# Pseudo-decision procedures for first order arithmetic

I was reading this paper http://citeseerx.ist.psu.edu/viewdoc/download?doi=10.1.1.117.2911&rep=rep1&type=pdf in which the author describes an algorithm, based on Groebner basis, whose input is a proposition in Peano arithmetic that satisfies a specific quantifier structure, and the output is True or False. If the output is true, then the proposition must be true. However, sometimes the output is false but the proposition is true, so the algorithm is not a decision procedure for Peano arithmetic -I already know that such an algorithm cannot exist, by Matiyasevich theorem-.

I have two questions:

1: Are there any similar results to this, i.e. an efficient pseudo-decision procedure such that if the output is true, then the proposition must be true, but we cannot say anything in the other case?

2: Is there a chance to use similar ideas to the ones in the paper so that we can overcome the limitations on the quantifier structure of the input propositions, and ask things like "There are many infinitely many prime numbers"?

• Unfortunately, I know a real efficient constant time such algorithm. The problem is to find one that does something adequately useful. It is also unclear how far "adequate" can be realized. – The Masked Avenger Jun 21 '15 at 23:03
• I don't think you have understood my question. – Roger Platt Jun 21 '15 at 23:18
• Then perhaps, Roger, the onus is on you to do a better job of explaining your question. – Gerry Myerson Jun 21 '15 at 23:24
• For any theory in which one believes, say, ZFC plus large cardinals or whatever, then one can search for short proofs of arithmetic statements, saying "true" only when such is found; and saying "false" if a proof of the negation is found or if one has exceeded a fixed time bound. This algorithm does not depend on the quantifier complexity of the given statement, but only on the length of the proof and whether it is shorter than the pre-fixed bound. – Joel David Hamkins Jun 22 '15 at 2:10

## 2 Answers

I don't know anything about (2), but let me try to address (1):

Given a decision problem $P$, let's say a Turing machine $\Phi$ is a pseudo-solver for $P$ if for every $n$, $\Phi(n)$ halts implies $P(n)\iff\Phi(n)=1$. (Note that the algorithm you describe can be thought of as a pseudo-solver, by replacing "outputs "FALSE"" with "goes into an endless loop.") Now, as The Masked Avenger says, the Turing machine which never halts is of course a pseudo-solver for every problem, so that's not really what we're interested in.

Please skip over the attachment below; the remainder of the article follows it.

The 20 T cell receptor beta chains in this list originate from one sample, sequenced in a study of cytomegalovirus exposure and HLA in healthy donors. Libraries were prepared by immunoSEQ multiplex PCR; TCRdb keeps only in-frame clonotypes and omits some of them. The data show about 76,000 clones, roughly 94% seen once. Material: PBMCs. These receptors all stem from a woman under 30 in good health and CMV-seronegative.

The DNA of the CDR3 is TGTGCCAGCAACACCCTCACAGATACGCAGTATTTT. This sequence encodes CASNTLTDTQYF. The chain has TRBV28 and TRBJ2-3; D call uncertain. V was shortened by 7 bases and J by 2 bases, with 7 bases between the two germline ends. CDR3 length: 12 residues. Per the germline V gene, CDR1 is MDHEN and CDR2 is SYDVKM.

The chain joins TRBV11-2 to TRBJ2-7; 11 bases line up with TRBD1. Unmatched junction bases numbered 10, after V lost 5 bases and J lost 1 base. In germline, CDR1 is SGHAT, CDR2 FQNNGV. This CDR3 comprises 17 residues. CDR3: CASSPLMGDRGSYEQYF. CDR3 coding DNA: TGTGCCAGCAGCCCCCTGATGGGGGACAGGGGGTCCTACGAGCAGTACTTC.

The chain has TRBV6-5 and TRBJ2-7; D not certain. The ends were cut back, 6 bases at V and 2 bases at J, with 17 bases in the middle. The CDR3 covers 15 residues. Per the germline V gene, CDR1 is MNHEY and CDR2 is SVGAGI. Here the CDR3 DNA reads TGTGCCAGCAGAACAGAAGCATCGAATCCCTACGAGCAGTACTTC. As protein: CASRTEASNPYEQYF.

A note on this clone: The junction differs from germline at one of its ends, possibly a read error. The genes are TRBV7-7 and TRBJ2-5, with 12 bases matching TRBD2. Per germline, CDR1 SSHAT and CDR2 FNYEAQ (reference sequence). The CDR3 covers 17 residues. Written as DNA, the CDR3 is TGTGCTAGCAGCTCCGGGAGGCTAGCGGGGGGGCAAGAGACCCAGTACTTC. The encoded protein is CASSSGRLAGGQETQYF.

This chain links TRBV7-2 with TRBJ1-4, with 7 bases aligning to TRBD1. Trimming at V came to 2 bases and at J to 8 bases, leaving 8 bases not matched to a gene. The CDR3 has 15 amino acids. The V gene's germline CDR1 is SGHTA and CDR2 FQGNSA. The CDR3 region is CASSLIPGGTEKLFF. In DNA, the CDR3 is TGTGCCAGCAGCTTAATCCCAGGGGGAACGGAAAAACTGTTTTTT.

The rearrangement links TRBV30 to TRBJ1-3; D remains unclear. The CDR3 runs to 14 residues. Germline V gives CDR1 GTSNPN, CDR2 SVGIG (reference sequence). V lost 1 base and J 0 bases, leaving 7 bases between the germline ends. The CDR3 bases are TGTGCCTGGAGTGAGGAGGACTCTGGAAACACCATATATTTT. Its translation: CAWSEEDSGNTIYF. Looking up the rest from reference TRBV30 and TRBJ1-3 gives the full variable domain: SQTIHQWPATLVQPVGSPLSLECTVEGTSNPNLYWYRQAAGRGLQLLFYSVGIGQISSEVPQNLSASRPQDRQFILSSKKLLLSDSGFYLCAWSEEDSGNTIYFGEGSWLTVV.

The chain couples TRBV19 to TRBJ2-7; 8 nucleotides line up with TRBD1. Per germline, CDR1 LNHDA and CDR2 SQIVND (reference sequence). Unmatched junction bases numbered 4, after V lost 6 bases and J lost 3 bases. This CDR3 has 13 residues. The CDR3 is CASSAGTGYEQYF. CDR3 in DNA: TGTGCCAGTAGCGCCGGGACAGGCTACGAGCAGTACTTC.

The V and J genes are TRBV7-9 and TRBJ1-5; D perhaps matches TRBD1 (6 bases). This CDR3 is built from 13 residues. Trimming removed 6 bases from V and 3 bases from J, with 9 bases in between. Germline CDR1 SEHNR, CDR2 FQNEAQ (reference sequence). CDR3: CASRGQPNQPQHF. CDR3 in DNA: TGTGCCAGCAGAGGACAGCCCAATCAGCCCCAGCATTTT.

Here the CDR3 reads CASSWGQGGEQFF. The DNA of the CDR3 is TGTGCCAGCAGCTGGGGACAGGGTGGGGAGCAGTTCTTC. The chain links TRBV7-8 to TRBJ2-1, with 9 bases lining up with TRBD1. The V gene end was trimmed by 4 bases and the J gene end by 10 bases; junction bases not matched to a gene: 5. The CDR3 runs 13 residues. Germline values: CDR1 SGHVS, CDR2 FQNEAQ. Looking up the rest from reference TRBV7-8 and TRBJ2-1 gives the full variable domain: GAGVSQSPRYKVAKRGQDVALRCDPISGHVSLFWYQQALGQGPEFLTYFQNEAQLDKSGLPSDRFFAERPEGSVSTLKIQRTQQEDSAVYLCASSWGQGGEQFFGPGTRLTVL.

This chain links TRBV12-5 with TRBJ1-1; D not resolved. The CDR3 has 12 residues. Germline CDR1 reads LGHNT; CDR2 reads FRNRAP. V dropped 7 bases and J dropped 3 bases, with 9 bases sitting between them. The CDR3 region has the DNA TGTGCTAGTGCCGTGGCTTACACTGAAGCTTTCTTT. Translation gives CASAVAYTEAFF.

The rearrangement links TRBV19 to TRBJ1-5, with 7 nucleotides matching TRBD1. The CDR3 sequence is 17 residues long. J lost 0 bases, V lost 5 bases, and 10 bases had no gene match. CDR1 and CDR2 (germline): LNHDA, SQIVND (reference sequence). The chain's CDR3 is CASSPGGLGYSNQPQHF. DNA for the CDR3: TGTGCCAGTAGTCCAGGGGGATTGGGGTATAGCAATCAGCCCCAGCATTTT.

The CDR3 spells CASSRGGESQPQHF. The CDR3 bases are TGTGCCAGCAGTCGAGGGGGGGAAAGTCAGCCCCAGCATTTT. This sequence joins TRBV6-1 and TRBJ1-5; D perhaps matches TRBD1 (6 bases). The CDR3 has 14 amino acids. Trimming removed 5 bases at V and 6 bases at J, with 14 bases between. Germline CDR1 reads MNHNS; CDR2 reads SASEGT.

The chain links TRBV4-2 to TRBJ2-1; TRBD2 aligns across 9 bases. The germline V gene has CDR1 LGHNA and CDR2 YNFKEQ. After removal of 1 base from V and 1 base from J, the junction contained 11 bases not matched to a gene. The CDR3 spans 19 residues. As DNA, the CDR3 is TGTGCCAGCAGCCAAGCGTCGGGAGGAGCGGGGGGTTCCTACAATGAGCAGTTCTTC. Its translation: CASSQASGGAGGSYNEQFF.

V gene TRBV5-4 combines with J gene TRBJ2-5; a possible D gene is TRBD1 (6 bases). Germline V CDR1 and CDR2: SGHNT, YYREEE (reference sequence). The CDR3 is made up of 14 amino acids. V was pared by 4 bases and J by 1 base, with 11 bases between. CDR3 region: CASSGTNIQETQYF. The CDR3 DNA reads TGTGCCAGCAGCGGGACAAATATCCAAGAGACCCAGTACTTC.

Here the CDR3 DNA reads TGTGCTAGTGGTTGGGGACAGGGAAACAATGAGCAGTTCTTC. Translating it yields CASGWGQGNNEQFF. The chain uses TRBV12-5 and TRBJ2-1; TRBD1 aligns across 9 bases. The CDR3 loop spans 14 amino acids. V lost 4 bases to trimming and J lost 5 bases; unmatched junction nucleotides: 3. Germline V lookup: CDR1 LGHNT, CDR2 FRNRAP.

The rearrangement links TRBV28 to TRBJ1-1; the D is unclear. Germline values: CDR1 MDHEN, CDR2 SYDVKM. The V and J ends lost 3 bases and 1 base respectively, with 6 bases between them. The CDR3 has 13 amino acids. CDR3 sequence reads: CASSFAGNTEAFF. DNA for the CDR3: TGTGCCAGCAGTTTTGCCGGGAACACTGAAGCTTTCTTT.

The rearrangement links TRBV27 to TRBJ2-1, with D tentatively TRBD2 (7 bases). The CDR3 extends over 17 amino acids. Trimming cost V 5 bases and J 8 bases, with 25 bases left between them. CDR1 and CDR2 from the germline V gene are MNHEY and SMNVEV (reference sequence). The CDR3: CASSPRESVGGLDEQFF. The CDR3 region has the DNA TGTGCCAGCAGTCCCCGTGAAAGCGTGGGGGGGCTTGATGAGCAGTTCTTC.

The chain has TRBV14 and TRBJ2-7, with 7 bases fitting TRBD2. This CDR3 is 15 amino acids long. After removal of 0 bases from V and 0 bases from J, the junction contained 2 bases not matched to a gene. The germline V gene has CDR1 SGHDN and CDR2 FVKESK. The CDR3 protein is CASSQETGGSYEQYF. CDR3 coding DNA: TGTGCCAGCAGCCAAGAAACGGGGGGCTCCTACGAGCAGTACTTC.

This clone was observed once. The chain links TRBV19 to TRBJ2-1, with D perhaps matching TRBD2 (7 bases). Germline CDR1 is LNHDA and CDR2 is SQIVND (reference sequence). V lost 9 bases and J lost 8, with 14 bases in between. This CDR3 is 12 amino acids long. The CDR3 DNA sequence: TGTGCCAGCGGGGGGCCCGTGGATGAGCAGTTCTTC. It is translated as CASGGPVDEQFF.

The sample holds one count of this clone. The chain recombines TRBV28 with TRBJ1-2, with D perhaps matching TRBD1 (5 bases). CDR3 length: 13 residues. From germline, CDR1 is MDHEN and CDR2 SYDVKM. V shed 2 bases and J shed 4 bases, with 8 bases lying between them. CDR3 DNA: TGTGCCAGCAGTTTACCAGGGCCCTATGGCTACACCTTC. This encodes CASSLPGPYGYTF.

That is, we might want to ask:

For which decision problems is there a pseudo-solver $\Phi$ such that (1) $\Phi$ runs efficiently, and (2) $\Phi$ halts frequently?

For example, look at algorithms which halt on a set of asymptotic density 1 - this yields generic computability. We could also allow pseudo-solvers to make (rare) errors - demanding correct halting on a set of density 1 yields coarse computability - or look at other variations; see http://arxiv.org/pdf/1406.2982.pdf for a survey of these.

Lots of decision problems which are complex (or unsolvable) according to the usual model are generically/coarsely/similarly computable in very efficient time - for example, the word problem for Boon's original example of a group with undecidable word problem is generically decidable in linear time.

1) A positive result: Mathematica's FindInstance provides a good pseudo-decision procedure for most existential or universal questions, e.g. $$\mathtt{FindInstance[ x^2 - 3y^2 == 1 \ \&\& \ 10 < x < 100,\{x,y\}, Integers]}.$$ It can accept inputs of nested quantifiers also.

2) A negative result: The theory $I\Delta_0$, which proves the totality of all polynomial-growth functions, is not known to prove the infinitude of primes. At least, no one has found such a proof since 1988, when Paris, Wilkie and Woods proved the infinitude of primes from $I\Delta_0 +$ "the function $x \rightarrow x^{\log_2(x)}$ is total".

So, extrapolating unrigorously, any algorithm now for deciding the infinitude of primes probably can also decide the totality of some non-polynomial-growth functions, and probably isn't efficient in the usual polynomial-time sense. Good algorithms may only be able to decide simpler results.